There is what I believe to be an intentional seamlessness to the hymn accompaniment that arises when these inter-stanza passing tones are used (as in the wonderful recording from St. Clement embedded above). This is up to interpretation, to some degree. I can find another recording that does not treat the accompaniment this way.
If the "seamless" approach is what Howells had in mind, this is by no means a new technique, though it is an innovation on it. Think of the hymn tune ENGELBERG, written by Stanford, Howells's mentor, in 1904. The single, solitary "thump" allows the hymn accompaniment to be continuous, which has the affect of somewhat blurring the line between the strophic hymn form and something through-composed. And this is, in fact, the common modern-day performance practice with this tune. Howells's innovation is to simply expand that pedal thump into a treble "doo-doo" — which, incidentally, builds more time into the "join" between the stanzas for a breath but without making the interlude needlessly fussy.
Still with me? Good, because we haven't even brought up the final stanza yet. Howells gives this text the full treatment with a slightly altered harmonization and supremely musical descant. Not a single note is wasted, and the sopranos' expertise is fully demanded — this is not a trivial sing! But the result, to my ear, is so completely and utterly thrilling.
A melody of great sweep and dignity, with a descant for the final verse [sic] which gives the impression of having been conceived along with the tune and of being a natural efflorescence of it.
English Church Music, Royal School of Church Music, 1965
Consider the final stanza and the city that rises "in the mind of God". It is of divine imagination. And this inspired descant catches our souls and flings them heavenward where we chance to dream of things eschatological and that poorly-understood sentiment in the Lord's Prayer "thy will be done, on earth as it is in heaven".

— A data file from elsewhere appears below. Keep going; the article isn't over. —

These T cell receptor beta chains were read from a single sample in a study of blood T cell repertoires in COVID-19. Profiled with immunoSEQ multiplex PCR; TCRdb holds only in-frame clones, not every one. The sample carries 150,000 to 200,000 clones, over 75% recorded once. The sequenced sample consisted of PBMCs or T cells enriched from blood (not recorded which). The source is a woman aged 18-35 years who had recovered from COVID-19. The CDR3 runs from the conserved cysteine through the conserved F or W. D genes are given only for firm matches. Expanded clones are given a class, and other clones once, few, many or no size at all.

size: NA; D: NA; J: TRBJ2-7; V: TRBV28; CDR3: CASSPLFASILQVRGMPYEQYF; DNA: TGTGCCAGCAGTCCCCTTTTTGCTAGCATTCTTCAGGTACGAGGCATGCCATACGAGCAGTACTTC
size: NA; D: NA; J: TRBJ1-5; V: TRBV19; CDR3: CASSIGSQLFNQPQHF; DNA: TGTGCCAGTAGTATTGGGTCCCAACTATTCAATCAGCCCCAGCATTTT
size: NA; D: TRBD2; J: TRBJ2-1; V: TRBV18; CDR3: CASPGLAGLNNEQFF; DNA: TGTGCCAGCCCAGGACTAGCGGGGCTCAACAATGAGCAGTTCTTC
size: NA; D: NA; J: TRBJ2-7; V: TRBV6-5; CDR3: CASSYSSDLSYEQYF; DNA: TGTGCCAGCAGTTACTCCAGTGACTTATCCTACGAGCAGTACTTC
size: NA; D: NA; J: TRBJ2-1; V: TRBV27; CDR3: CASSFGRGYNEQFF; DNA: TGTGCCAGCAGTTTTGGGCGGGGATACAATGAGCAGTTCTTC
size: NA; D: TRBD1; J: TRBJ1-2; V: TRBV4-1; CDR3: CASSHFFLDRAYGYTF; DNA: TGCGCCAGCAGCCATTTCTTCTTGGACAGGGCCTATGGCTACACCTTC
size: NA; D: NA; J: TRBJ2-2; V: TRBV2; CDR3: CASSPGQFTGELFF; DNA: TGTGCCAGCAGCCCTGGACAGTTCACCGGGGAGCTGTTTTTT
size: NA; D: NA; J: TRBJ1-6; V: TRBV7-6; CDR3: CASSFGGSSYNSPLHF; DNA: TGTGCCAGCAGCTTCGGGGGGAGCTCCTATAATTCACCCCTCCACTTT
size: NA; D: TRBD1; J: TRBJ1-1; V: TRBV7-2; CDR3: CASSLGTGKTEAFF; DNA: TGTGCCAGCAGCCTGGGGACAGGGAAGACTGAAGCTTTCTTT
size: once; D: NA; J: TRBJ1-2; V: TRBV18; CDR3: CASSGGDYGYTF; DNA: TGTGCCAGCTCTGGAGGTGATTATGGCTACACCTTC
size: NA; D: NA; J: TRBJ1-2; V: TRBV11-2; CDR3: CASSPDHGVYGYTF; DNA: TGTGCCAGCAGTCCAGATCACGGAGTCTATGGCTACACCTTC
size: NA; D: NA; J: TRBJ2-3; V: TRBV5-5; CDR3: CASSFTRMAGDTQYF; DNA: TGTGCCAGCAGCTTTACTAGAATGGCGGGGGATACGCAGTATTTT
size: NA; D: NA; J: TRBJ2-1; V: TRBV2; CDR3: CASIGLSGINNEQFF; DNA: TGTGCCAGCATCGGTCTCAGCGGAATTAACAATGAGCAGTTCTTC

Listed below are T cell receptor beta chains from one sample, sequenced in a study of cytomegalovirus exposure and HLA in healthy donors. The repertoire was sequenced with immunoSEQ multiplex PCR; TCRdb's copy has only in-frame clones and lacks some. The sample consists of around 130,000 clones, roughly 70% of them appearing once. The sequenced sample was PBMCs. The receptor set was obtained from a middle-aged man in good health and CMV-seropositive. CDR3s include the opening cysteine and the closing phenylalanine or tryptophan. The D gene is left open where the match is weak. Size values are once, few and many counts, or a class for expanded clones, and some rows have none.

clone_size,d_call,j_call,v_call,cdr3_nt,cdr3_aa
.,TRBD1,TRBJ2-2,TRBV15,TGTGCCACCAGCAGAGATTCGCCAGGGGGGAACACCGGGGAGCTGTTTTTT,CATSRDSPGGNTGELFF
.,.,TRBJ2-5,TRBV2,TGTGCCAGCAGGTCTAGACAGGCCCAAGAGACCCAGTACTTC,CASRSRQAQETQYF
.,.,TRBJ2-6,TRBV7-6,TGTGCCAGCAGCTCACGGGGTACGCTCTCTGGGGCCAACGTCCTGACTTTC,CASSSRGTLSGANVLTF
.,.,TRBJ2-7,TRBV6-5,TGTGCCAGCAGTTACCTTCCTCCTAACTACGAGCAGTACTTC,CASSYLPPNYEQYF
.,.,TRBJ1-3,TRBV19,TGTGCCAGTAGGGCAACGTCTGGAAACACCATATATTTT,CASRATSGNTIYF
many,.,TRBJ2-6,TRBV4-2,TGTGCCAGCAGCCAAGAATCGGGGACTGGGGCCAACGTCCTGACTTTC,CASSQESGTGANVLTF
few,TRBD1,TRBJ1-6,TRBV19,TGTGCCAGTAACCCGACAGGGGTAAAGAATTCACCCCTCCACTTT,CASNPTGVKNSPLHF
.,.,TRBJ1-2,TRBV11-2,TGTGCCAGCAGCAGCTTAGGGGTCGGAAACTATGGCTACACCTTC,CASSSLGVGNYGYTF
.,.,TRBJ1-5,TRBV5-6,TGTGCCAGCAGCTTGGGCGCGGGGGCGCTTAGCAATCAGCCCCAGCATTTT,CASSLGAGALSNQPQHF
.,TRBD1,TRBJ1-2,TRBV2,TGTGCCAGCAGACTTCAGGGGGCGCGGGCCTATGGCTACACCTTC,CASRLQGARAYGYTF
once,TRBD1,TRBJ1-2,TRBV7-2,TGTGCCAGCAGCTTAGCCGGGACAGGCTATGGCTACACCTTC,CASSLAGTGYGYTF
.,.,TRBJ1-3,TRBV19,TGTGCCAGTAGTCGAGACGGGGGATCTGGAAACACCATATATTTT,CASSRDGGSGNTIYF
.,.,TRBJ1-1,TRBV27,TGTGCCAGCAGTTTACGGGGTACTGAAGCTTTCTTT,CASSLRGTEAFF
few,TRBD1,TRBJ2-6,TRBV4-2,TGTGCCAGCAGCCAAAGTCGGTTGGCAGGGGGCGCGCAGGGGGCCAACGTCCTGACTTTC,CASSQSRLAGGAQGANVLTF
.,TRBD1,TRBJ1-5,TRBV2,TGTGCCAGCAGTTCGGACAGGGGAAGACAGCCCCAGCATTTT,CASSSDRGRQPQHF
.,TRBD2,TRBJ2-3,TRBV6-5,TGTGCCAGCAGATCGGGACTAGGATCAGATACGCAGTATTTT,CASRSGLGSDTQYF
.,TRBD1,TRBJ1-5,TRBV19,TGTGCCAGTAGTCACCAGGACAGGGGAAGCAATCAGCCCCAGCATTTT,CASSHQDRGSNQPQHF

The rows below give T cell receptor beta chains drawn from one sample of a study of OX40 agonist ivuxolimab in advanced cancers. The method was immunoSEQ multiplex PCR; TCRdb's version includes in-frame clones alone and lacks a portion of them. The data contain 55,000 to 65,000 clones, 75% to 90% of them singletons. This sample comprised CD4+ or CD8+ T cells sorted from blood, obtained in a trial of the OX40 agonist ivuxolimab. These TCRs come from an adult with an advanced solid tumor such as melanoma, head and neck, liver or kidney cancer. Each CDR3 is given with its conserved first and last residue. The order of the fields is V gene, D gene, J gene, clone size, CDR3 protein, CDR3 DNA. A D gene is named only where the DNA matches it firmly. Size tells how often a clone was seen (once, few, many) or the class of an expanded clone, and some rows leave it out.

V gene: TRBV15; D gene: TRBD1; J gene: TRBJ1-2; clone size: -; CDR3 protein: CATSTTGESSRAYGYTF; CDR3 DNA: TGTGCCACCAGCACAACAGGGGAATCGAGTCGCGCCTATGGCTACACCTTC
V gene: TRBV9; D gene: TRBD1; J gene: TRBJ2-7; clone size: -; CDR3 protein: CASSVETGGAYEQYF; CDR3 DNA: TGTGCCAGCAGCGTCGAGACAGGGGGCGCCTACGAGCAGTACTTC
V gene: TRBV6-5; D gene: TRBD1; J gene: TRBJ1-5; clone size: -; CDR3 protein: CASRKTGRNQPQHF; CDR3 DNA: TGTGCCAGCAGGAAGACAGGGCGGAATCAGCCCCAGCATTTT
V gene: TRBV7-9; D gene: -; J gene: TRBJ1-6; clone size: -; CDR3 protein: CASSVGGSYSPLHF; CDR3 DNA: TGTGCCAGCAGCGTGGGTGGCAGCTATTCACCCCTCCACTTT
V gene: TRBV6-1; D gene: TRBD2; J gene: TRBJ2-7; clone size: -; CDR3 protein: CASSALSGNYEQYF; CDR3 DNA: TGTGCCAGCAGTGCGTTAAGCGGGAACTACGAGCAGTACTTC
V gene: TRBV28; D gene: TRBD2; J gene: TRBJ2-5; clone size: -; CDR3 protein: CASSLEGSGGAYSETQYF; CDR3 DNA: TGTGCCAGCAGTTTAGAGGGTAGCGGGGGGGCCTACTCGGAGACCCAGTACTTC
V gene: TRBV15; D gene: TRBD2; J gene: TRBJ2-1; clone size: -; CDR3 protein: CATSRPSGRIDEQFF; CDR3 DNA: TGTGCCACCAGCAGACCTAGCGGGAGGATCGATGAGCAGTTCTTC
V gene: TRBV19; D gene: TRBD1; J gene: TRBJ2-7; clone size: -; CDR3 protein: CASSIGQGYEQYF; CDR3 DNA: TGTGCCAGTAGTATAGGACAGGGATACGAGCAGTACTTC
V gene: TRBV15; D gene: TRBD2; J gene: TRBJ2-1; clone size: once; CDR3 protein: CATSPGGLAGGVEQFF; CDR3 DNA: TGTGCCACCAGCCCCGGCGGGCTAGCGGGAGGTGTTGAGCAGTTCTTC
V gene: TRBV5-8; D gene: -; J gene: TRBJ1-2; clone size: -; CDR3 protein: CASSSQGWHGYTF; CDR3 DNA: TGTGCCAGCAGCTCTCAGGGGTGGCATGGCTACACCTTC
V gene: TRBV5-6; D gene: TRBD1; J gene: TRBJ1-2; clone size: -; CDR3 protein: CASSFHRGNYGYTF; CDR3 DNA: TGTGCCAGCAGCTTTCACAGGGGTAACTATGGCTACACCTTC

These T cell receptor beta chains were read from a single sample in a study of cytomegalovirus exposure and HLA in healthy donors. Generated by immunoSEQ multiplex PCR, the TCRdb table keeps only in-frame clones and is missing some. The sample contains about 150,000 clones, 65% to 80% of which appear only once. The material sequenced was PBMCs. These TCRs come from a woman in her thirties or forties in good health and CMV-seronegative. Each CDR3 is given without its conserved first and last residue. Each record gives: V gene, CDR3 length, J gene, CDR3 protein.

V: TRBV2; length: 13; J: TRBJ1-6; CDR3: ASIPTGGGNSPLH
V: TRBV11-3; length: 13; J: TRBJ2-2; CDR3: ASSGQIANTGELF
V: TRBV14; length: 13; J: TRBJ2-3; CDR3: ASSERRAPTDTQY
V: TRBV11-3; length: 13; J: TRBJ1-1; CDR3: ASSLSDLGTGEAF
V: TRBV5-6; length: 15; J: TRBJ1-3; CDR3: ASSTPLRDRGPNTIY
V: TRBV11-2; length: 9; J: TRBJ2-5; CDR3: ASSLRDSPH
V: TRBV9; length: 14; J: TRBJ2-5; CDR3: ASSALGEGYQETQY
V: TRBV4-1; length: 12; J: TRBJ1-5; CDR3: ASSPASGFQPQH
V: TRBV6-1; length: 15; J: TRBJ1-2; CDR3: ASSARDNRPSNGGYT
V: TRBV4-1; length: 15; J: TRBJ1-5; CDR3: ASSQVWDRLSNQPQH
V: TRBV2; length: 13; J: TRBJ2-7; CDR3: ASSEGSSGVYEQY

The unchurched Howells finds a way to join what we would call Bowie's Anglo-Catholic Socialism if he weren't in fact a Southern Churchman Social Gospelist.
Another thing that is lost in our modern hymnals is editorial direction. Howells, who never fails to give descriptive language, here gives "With warmth, but moving easily". I can't quibble at all with the St. Clement recording above, but I do want to note that it is a choral recording. I think that for a full congregation, the organ will want to provide a bit more "fire" for the warmth. The word "ardente" from the anthem "Like as the hart" comes to mind.
I suspect that, for many parishes, this tune is hiding in plain sight. If we did a survey I think we would find that the American tune on 583 is sung for these words more than 582. And there is precdent for a Howells tune having a slow start. MICHAEL first appeared in The Clarendon Hymnal in 1936 and was neglected for over thirty years. Though it doesn't appear in Routley's "Six Great Moments", it doesn't need to. It exploded in popularity, and it now has a Triple Platinum Hymnal hanging in its living room.
But perhaps SANCTA CIVITAS tends to be overlooked because the Hymnal 1982 doesn't present the hymn tune as Howells intended.
We can fix this.
I implore you in choirs and on organ benches: buy this hymn from Novello, or play it out of Hymns Ancient and Modern.
Your congregations will allow you two little extra notes, I promise.
And Howells wants it that way.